|ZHAO, WEI - Northwest Agricultural & Forestry University|
|ZHANG, ZHENYU - Northeast Agricultural University|
|WEN, GUOYUAN - Hubei Academy Of Agricultural Sciences|
|GARCIA, MARICAMEN - University Of Georgia|
Submitted to: Journal of Virology
Publication Type: Peer Reviewed Journal
Publication Acceptance Date: 5/7/2014
Publication Date: 5/14/2014
Publication URL: http://handle.nal.usda.gov/10113/59865
Citation: Zhao, W., Spatz, S.J., Zhang, Z., Wen, G., Garcia, M., Zsak, L., Yu, Q. 2014. Newcastle disease virus (NDV) recombinants expressing infectious laryngotracheitis virus (ILTV) glycoproteins gB and gD protect chickens against ILTV and NDV challenges. Journal of Virology. 88:8397-8406. doi: 10.1128/JVI.01321-14.
Interpretive Summary: Infectious laryngotracheitis (ILT), caused by infectious laryngotracheitis virus (ILTV) infection, is one of the most common avian respiratory diseases in the US poultry industry. The disease is mainly controlled through biosecurity and vaccination with live-attenuated strains of the virus and herpesvirus (HVT) and fowlpox virus (FPV) vectored vaccines. However, the current live attenuated ILTV vaccines, (chicken embryo origin [CEO] and tissue culture origin [TCO]), although effective, can regain virulence, whereas the vectored vaccines provide only partial protection. Therefore, there is a need to develop safer and more efficacious vaccines for protection of chickens against the disease. In the present study, we generated Newcastle disease virus (NDV) LaSota vaccine-based recombinant viruses expressing the antigenic proteins gB and gD of ILTV. These recombinant vaccines were stable and safe to all age of chicks. Leghorn chickens and broiler chickens vaccinated with these vaccines were protected against virulent ILTV and NDV challenge, showing little or no clinical signs and no decrease in body weight gains. The results suggested that the NDV/ILTV recombinant viruses are safe, stable and effective bivalent vaccines that can be mass-administered via aerosol or drinking water to large chicken populations, which will impact the US poultry industry and make their products (meat and eggs) even more inexpensive to the consumer.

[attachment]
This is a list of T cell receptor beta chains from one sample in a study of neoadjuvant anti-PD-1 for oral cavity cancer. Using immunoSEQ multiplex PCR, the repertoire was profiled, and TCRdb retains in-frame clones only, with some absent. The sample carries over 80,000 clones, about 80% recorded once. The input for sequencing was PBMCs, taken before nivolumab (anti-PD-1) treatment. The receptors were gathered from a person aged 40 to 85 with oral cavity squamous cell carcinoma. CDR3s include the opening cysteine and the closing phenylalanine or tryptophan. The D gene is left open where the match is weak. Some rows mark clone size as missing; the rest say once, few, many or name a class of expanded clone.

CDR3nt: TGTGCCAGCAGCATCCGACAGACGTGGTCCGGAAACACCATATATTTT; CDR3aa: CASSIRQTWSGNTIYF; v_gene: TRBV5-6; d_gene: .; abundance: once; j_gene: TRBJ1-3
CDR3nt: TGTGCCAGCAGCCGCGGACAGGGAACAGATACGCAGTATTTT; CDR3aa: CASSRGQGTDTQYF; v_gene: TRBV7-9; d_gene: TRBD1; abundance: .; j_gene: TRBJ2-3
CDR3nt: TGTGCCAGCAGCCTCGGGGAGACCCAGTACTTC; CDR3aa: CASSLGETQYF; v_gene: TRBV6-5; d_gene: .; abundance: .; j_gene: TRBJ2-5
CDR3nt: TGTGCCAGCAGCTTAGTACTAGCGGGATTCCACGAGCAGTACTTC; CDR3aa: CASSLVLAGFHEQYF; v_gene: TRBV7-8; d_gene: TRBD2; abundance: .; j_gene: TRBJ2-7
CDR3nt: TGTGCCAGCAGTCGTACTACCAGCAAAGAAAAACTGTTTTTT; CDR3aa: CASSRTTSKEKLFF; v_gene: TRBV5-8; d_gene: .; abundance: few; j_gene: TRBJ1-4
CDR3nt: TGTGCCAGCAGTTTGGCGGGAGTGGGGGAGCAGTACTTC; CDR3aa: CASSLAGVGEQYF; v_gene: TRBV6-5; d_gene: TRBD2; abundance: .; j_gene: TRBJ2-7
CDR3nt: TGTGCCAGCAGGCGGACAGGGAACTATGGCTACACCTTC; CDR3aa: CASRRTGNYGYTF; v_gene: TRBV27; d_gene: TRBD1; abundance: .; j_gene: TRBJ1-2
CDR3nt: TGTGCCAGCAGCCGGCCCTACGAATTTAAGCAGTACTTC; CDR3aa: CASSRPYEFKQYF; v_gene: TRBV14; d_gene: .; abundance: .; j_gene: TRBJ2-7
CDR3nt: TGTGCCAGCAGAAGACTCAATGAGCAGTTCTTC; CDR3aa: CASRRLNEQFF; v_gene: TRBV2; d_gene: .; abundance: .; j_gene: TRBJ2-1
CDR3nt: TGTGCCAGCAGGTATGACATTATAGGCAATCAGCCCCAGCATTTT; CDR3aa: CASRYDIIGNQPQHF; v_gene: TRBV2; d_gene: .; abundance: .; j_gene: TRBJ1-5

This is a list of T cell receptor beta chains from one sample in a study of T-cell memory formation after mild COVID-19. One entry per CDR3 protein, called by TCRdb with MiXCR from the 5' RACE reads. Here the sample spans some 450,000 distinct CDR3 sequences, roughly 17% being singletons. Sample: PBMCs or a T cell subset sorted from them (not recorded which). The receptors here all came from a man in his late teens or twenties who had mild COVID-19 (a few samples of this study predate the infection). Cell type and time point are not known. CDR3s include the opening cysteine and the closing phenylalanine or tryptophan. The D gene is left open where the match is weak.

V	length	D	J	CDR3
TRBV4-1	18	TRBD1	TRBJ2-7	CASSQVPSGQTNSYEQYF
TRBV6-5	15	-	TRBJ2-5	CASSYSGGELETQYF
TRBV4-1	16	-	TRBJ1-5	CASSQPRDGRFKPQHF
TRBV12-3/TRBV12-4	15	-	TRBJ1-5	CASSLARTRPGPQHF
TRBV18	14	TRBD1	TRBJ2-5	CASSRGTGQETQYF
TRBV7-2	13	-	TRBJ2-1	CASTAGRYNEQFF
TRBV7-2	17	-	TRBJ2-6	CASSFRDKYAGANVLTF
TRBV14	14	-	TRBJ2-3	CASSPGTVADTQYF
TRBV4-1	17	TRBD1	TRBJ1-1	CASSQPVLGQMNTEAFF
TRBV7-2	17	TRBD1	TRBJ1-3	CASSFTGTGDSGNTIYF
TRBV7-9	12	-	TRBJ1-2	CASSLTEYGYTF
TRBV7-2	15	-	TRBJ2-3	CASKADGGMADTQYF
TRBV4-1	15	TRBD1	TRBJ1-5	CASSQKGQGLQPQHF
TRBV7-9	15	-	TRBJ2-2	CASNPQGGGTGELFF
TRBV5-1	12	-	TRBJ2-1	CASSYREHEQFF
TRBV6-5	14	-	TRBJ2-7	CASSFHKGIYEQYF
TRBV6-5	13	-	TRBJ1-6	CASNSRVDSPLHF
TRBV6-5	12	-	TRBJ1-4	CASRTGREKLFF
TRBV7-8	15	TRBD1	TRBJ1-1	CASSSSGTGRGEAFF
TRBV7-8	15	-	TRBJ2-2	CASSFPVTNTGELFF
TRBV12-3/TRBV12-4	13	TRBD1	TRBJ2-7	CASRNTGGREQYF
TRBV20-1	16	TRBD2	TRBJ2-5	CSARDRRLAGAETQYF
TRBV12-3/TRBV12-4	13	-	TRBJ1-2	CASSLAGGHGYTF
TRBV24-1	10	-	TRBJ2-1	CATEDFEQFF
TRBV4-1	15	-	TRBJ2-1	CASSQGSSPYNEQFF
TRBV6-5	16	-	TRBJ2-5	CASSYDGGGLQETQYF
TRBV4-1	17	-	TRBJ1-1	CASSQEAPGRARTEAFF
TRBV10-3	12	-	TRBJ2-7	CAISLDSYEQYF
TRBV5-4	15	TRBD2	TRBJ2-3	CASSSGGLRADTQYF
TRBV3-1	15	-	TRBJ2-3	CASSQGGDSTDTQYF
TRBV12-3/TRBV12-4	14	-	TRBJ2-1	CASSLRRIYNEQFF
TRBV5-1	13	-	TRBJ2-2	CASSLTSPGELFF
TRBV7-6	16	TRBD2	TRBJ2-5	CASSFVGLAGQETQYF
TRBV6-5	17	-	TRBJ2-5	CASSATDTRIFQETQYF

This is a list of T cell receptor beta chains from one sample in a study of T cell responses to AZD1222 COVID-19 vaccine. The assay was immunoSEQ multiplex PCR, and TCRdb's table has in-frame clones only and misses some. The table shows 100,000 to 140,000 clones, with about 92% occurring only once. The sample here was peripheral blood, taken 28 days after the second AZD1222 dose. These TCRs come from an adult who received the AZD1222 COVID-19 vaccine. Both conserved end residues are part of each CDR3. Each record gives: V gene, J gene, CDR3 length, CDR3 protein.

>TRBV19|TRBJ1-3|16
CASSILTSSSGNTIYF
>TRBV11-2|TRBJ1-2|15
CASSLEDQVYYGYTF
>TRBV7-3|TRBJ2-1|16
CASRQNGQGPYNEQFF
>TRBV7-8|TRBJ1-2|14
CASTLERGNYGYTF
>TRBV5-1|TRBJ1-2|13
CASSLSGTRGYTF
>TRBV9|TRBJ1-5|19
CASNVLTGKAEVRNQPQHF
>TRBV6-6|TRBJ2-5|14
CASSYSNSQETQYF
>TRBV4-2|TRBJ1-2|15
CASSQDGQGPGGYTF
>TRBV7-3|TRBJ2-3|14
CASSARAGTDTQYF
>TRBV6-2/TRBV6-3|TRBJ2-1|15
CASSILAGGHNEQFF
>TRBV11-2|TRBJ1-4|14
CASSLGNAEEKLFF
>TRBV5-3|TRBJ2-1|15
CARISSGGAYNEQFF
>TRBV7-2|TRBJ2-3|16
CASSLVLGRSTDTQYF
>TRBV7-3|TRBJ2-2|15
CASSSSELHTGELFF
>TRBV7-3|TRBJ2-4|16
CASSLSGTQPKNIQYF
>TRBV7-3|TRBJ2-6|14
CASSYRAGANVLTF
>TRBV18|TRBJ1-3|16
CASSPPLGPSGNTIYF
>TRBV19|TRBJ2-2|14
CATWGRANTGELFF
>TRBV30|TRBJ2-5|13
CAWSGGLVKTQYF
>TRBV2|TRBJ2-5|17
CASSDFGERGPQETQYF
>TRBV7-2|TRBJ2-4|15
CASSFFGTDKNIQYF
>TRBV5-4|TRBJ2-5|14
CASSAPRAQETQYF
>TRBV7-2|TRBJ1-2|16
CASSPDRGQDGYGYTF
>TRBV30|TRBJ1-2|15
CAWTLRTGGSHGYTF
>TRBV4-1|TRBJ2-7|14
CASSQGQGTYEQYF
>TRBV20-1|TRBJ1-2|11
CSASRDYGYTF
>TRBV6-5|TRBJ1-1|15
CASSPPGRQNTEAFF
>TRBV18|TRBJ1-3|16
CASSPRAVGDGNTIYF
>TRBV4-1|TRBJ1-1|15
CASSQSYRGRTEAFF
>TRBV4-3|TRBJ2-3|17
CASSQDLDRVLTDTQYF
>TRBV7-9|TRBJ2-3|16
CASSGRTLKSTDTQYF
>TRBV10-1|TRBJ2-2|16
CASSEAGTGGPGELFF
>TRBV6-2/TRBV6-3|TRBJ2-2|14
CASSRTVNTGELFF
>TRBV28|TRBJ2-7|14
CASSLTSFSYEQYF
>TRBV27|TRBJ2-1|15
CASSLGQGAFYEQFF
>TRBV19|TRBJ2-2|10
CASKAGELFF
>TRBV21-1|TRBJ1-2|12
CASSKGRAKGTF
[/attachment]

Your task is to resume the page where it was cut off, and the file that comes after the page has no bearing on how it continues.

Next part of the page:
Technical Abstract: Infectious laryngotracheitis (ILT) is a highly contagious acute respiratory disease of chickens caused by infectious laryngotracheitis virus (ILTV). The disease is mainly controlled through biosecurity and vaccination with live-attenuated strains of the virus and vectored vaccines based on turkey herpesvirus (HVT) and fowlpox virus (FPV). The current live attenuated vaccines (chicken embryo origin [CEO] and tissue culture origin [TCO]), although effective, they can regain virulence, whereas HVT- and FPV-vectored ILTV vaccines are less efficacious than live-attenuated vaccines. Therefore, there is a pressing need to develop safer and more efficacious ILTV vaccines. In the present study, we generated Newcastle disease virus (NDV) recombinants, based on the LaSota vaccine strain, expressing the glycoproteins B (gB) and D (gD) of ILTV using reverse genetics technology. These recombinant viruses, rLS/ILTV-gB and rLS/ILTV-gD, were slightly attenuated in vivo, yet retained similar growth dynamics, stability, and virus titers in vitro when compared to the parental LaSota virus. Expression of the ILTV gB and gD proteins in the recombinant virus-infected cells was detected by immunofluorescence assay. Vaccination of specific pathogen free (SPF) chickens with these recombinant viruses conferred significant protection against virulent ILTV and velogenic NDV challenges. Immunization of commercial broilers with rLS/ILTV-gB provided a similar level of protection against clinical disease as well as that provided by the live attenuated commercial vaccines (TCO and CEO), with no decrease in body weight gains. The results of the study suggested that the rLS/ILTV-gB and -gD viruses are safe, stable and effective bivalent vaccines that can be administered en mass via aerosol or drinking water to large chicken populations.